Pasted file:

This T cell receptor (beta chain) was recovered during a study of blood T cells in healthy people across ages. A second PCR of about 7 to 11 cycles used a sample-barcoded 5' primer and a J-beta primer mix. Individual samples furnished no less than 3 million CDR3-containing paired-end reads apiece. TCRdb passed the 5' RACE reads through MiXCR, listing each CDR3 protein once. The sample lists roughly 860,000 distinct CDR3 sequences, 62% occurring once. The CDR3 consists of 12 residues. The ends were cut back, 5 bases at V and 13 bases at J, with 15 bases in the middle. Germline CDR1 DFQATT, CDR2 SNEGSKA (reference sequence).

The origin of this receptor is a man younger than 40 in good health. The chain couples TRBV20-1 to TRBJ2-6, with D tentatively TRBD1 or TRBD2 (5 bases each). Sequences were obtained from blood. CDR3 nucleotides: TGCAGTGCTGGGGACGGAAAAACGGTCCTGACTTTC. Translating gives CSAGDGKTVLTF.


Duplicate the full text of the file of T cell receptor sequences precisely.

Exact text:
This T cell receptor (beta chain) was recovered during a study of blood T cells in healthy people across ages. A second PCR of about 7 to 11 cycles used a sample-barcoded 5' primer and a J-beta primer mix. Individual samples furnished no less than 3 million CDR3-containing paired-end reads apiece. TCRdb passed the 5' RACE reads through MiXCR, listing each CDR3 protein once. The sample lists roughly 860,000 distinct CDR3 sequences, 62% occurring once. The CDR3 consists of 12 residues. The ends were cut back, 5 bases at V and 13 bases at J, with 15 bases in the middle. Germline CDR1 DFQATT, CDR2 SNEGSKA (reference sequence).

The origin of this receptor is a man younger than 40 in good health. The chain couples TRBV20-1 to TRBJ2-6, with D tentatively TRBD1 or TRBD2 (5 bases each). Sequences were obtained from blood. CDR3 nucleotides: TGCAGTGCTGGGGACGGAAAAACGGTCCTGACTTTC. Translating gives CSAGDGKTVLTF.